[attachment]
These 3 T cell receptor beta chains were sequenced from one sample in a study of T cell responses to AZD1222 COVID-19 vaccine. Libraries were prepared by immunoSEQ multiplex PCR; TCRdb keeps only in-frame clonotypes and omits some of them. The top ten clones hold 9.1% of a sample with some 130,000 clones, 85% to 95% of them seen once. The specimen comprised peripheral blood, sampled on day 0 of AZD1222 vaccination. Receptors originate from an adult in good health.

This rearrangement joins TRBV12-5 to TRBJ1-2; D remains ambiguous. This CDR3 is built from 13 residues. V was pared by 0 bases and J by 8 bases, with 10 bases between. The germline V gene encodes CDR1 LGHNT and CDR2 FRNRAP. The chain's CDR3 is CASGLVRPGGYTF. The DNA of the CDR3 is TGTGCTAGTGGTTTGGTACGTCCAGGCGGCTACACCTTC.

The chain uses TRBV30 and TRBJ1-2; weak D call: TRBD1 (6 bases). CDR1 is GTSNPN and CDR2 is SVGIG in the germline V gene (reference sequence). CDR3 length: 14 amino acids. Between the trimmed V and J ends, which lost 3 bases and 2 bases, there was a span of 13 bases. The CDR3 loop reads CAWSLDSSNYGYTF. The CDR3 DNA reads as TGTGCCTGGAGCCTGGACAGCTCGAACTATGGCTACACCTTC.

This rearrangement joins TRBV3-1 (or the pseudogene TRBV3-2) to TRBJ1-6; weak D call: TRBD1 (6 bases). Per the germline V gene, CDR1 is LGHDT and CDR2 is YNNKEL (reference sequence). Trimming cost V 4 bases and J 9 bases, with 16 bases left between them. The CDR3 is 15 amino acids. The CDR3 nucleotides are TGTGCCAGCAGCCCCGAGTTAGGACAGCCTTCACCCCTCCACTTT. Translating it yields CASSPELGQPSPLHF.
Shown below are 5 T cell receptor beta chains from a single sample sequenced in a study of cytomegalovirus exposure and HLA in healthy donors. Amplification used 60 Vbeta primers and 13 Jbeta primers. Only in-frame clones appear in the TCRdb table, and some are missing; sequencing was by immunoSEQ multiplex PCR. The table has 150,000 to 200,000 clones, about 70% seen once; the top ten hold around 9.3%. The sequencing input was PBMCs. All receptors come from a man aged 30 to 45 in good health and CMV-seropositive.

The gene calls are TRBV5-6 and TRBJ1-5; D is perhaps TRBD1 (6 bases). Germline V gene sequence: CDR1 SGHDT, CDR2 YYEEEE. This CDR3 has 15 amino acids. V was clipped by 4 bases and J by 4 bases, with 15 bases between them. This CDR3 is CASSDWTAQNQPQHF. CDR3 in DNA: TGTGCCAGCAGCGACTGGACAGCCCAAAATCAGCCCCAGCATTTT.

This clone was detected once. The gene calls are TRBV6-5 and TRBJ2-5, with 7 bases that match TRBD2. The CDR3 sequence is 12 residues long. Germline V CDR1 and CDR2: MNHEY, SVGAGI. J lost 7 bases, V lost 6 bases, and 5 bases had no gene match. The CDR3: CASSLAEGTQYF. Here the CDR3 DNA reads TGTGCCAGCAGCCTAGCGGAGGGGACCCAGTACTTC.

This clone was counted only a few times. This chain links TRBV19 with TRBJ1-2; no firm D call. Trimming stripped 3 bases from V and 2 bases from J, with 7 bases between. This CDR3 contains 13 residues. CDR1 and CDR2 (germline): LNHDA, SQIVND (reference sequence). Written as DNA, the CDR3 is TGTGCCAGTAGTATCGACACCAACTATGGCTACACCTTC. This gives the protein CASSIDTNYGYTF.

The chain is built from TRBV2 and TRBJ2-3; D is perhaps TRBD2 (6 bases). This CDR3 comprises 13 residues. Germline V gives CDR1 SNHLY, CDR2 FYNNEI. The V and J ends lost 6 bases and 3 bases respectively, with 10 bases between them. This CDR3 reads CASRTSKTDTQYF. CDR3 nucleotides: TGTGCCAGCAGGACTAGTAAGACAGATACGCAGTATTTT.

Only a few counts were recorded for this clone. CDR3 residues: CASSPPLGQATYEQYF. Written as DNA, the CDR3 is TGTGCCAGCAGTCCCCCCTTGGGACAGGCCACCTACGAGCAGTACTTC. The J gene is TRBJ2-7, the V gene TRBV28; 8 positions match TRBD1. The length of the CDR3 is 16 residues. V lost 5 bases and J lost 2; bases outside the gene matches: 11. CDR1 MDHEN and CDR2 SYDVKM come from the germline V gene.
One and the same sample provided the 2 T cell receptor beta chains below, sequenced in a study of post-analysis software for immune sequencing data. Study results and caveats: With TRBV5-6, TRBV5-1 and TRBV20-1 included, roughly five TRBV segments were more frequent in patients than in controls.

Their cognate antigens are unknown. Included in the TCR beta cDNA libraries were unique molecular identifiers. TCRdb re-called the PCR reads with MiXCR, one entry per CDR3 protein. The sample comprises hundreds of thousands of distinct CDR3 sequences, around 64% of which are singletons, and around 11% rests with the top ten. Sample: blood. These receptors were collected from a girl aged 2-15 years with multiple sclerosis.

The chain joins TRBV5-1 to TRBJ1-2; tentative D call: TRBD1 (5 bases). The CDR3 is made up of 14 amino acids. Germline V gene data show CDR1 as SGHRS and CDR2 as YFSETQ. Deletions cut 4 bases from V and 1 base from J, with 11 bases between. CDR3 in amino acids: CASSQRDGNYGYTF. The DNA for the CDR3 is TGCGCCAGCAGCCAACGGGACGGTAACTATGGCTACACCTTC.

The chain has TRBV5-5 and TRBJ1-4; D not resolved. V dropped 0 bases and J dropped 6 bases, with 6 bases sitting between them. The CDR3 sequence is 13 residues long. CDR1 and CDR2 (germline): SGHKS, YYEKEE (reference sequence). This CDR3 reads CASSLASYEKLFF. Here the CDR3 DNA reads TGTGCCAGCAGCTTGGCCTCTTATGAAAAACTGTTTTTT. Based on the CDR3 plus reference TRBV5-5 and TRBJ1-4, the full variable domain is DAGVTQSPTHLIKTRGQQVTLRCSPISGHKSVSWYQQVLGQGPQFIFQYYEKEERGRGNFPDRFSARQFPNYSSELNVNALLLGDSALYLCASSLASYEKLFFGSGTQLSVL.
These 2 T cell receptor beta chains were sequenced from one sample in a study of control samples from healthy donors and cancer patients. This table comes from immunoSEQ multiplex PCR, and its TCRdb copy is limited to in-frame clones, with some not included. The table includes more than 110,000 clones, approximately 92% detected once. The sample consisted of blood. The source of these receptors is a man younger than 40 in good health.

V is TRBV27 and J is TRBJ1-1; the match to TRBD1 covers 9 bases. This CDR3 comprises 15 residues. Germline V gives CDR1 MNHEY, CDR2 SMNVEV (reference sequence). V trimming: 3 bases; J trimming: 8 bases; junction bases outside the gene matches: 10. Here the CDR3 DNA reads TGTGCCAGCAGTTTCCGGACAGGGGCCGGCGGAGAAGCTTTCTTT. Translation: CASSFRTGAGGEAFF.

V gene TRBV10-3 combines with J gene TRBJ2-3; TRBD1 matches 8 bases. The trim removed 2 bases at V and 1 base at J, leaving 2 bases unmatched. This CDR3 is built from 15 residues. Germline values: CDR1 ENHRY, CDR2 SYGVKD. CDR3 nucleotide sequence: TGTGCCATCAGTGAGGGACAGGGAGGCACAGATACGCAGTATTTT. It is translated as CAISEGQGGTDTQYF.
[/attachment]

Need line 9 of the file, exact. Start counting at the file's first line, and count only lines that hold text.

The chain is built from TRBV2 and TRBJ2-3; D is perhaps TRBD2 (6 bases). This CDR3 comprises 13 residues. Germline V gives CDR1 SNHLY, CDR2 FYNNEI. The V and J ends lost 6 bases and 3 bases respectively, with 10 bases between them. This CDR3 reads CASRTSKTDTQYF. CDR3 nucleotides: TGTGCCAGCAGGACTAGTAAGACAGATACGCAGTATTTT.